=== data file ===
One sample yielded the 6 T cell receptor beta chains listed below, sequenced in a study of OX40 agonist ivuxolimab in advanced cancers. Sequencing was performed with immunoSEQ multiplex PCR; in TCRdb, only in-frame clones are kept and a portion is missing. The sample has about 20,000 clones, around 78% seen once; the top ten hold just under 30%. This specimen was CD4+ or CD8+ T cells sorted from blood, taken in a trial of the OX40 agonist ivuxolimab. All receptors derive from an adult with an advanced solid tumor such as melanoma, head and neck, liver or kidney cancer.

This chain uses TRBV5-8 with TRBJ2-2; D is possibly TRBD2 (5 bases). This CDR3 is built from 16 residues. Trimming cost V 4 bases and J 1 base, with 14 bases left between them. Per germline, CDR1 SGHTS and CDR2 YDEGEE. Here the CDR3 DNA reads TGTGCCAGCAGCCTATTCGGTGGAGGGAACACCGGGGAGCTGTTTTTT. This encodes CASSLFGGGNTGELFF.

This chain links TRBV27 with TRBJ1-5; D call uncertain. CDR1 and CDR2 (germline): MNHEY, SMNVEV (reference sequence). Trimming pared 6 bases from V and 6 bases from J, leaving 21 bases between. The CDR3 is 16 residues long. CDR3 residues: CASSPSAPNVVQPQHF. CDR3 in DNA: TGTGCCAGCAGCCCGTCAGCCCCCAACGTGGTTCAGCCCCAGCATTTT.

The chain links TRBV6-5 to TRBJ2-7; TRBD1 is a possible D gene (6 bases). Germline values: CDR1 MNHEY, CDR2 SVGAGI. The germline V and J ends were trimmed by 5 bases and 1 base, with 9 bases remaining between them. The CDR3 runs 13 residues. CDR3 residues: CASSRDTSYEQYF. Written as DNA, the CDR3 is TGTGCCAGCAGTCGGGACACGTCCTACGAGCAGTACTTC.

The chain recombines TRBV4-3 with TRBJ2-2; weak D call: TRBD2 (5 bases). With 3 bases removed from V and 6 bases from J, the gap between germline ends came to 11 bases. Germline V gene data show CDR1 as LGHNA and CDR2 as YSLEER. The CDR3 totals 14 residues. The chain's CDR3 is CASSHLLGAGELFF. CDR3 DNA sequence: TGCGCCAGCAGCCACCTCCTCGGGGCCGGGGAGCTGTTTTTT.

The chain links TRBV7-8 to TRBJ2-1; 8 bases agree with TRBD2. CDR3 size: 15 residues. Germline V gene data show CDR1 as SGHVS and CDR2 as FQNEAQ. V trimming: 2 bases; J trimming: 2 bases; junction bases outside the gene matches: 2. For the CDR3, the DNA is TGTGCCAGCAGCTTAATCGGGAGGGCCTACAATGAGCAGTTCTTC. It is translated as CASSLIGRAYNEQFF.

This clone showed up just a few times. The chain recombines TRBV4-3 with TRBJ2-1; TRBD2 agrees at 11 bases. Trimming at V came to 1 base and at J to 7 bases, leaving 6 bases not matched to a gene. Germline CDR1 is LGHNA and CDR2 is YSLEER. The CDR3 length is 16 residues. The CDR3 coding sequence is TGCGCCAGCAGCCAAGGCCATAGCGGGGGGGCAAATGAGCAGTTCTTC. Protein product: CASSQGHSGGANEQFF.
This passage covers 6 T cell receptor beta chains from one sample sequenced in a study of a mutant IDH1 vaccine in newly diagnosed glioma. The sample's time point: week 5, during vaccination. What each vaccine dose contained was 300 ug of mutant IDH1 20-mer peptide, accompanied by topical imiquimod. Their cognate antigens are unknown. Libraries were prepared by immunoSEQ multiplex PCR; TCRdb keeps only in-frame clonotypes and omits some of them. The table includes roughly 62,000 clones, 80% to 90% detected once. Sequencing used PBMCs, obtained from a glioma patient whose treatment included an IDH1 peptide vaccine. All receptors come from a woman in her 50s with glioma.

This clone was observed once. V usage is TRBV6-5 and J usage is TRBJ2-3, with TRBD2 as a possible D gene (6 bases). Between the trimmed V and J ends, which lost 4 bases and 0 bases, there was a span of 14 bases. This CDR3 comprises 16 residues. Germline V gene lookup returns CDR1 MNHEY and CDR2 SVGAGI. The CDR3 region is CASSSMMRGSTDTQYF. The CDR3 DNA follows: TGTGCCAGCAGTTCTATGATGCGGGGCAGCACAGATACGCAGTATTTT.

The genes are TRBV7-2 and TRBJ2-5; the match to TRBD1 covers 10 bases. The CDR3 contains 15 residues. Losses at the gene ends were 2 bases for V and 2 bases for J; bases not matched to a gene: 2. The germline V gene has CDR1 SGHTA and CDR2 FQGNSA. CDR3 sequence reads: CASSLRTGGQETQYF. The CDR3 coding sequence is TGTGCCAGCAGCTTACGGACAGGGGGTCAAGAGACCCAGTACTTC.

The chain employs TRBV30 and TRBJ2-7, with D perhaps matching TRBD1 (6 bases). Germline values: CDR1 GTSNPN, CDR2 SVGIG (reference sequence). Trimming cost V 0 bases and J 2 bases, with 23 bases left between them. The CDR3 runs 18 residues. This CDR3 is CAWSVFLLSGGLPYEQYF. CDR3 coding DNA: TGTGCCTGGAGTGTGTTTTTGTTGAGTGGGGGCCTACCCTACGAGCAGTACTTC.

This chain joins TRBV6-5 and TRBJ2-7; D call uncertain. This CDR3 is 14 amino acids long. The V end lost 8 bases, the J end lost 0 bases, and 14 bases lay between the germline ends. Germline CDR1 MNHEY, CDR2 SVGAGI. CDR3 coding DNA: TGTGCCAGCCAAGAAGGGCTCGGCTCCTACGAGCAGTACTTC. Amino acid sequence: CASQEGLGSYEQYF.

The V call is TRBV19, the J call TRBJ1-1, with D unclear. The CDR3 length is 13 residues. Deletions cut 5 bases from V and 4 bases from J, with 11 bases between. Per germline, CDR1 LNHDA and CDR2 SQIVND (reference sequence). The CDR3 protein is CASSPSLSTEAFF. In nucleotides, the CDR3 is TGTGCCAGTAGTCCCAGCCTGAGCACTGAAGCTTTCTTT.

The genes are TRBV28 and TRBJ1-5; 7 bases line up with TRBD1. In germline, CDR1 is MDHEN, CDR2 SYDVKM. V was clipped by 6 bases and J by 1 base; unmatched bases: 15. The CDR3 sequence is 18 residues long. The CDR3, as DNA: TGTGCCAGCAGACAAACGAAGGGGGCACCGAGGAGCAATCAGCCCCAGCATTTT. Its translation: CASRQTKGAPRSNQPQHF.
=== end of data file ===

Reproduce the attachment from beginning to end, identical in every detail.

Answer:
One sample yielded the 6 T cell receptor beta chains listed below, sequenced in a study of OX40 agonist ivuxolimab in advanced cancers. Sequencing was performed with immunoSEQ multiplex PCR; in TCRdb, only in-frame clones are kept and a portion is missing. The sample has about 20,000 clones, around 78% seen once; the top ten hold just under 30%. This specimen was CD4+ or CD8+ T cells sorted from blood, taken in a trial of the OX40 agonist ivuxolimab. All receptors derive from an adult with an advanced solid tumor such as melanoma, head and neck, liver or kidney cancer.

This chain uses TRBV5-8 with TRBJ2-2; D is possibly TRBD2 (5 bases). This CDR3 is built from 16 residues. Trimming cost V 4 bases and J 1 base, with 14 bases left between them. Per germline, CDR1 SGHTS and CDR2 YDEGEE. Here the CDR3 DNA reads TGTGCCAGCAGCCTATTCGGTGGAGGGAACACCGGGGAGCTGTTTTTT. This encodes CASSLFGGGNTGELFF.

This chain links TRBV27 with TRBJ1-5; D call uncertain. CDR1 and CDR2 (germline): MNHEY, SMNVEV (reference sequence). Trimming pared 6 bases from V and 6 bases from J, leaving 21 bases between. The CDR3 is 16 residues long. CDR3 residues: CASSPSAPNVVQPQHF. CDR3 in DNA: TGTGCCAGCAGCCCGTCAGCCCCCAACGTGGTTCAGCCCCAGCATTTT.

The chain links TRBV6-5 to TRBJ2-7; TRBD1 is a possible D gene (6 bases). Germline values: CDR1 MNHEY, CDR2 SVGAGI. The germline V and J ends were trimmed by 5 bases and 1 base, with 9 bases remaining between them. The CDR3 runs 13 residues. CDR3 residues: CASSRDTSYEQYF. Written as DNA, the CDR3 is TGTGCCAGCAGTCGGGACACGTCCTACGAGCAGTACTTC.

The chain recombines TRBV4-3 with TRBJ2-2; weak D call: TRBD2 (5 bases). With 3 bases removed from V and 6 bases from J, the gap between germline ends came to 11 bases. Germline V gene data show CDR1 as LGHNA and CDR2 as YSLEER. The CDR3 totals 14 residues. The chain's CDR3 is CASSHLLGAGELFF. CDR3 DNA sequence: TGCGCCAGCAGCCACCTCCTCGGGGCCGGGGAGCTGTTTTTT.

The chain links TRBV7-8 to TRBJ2-1; 8 bases agree with TRBD2. CDR3 size: 15 residues. Germline V gene data show CDR1 as SGHVS and CDR2 as FQNEAQ. V trimming: 2 bases; J trimming: 2 bases; junction bases outside the gene matches: 2. For the CDR3, the DNA is TGTGCCAGCAGCTTAATCGGGAGGGCCTACAATGAGCAGTTCTTC. It is translated as CASSLIGRAYNEQFF.

This clone showed up just a few times. The chain recombines TRBV4-3 with TRBJ2-1; TRBD2 agrees at 11 bases. Trimming at V came to 1 base and at J to 7 bases, leaving 6 bases not matched to a gene. Germline CDR1 is LGHNA and CDR2 is YSLEER. The CDR3 length is 16 residues. The CDR3 coding sequence is TGCGCCAGCAGCCAAGGCCATAGCGGGGGGGCAAATGAGCAGTTCTTC. Protein product: CASSQGHSGGANEQFF.
This passage covers 6 T cell receptor beta chains from one sample sequenced in a study of a mutant IDH1 vaccine in newly diagnosed glioma. The sample's time point: week 5, during vaccination. What each vaccine dose contained was 300 ug of mutant IDH1 20-mer peptide, accompanied by topical imiquimod. Their cognate antigens are unknown. Libraries were prepared by immunoSEQ multiplex PCR; TCRdb keeps only in-frame clonotypes and omits some of them. The table includes roughly 62,000 clones, 80% to 90% detected once. Sequencing used PBMCs, obtained from a glioma patient whose treatment included an IDH1 peptide vaccine. All receptors come from a woman in her 50s with glioma.

This clone was observed once. V usage is TRBV6-5 and J usage is TRBJ2-3, with TRBD2 as a possible D gene (6 bases). Between the trimmed V and J ends, which lost 4 bases and 0 bases, there was a span of 14 bases. This CDR3 comprises 16 residues. Germline V gene lookup returns CDR1 MNHEY and CDR2 SVGAGI. The CDR3 region is CASSSMMRGSTDTQYF. The CDR3 DNA follows: TGTGCCAGCAGTTCTATGATGCGGGGCAGCACAGATACGCAGTATTTT.

The genes are TRBV7-2 and TRBJ2-5; the match to TRBD1 covers 10 bases. The CDR3 contains 15 residues. Losses at the gene ends were 2 bases for V and 2 bases for J; bases not matched to a gene: 2. The germline V gene has CDR1 SGHTA and CDR2 FQGNSA. CDR3 sequence reads: CASSLRTGGQETQYF. The CDR3 coding sequence is TGTGCCAGCAGCTTACGGACAGGGGGTCAAGAGACCCAGTACTTC.

The chain employs TRBV30 and TRBJ2-7, with D perhaps matching TRBD1 (6 bases). Germline values: CDR1 GTSNPN, CDR2 SVGIG (reference sequence). Trimming cost V 0 bases and J 2 bases, with 23 bases left between them. The CDR3 runs 18 residues. This CDR3 is CAWSVFLLSGGLPYEQYF. CDR3 coding DNA: TGTGCCTGGAGTGTGTTTTTGTTGAGTGGGGGCCTACCCTACGAGCAGTACTTC.

This chain joins TRBV6-5 and TRBJ2-7; D call uncertain. This CDR3 is 14 amino acids long. The V end lost 8 bases, the J end lost 0 bases, and 14 bases lay between the germline ends. Germline CDR1 MNHEY, CDR2 SVGAGI. CDR3 coding DNA: TGTGCCAGCCAAGAAGGGCTCGGCTCCTACGAGCAGTACTTC. Amino acid sequence: CASQEGLGSYEQYF.

The V call is TRBV19, the J call TRBJ1-1, with D unclear. The CDR3 length is 13 residues. Deletions cut 5 bases from V and 4 bases from J, with 11 bases between. Per germline, CDR1 LNHDA and CDR2 SQIVND (reference sequence). The CDR3 protein is CASSPSLSTEAFF. In nucleotides, the CDR3 is TGTGCCAGTAGTCCCAGCCTGAGCACTGAAGCTTTCTTT.

The genes are TRBV28 and TRBJ1-5; 7 bases line up with TRBD1. In germline, CDR1 is MDHEN, CDR2 SYDVKM. V was clipped by 6 bases and J by 1 base; unmatched bases: 15. The CDR3 sequence is 18 residues long. The CDR3, as DNA: TGTGCCAGCAGACAAACGAAGGGGGCACCGAGGAGCAATCAGCCCCAGCATTTT. Its translation: CASRQTKGAPRSNQPQHF.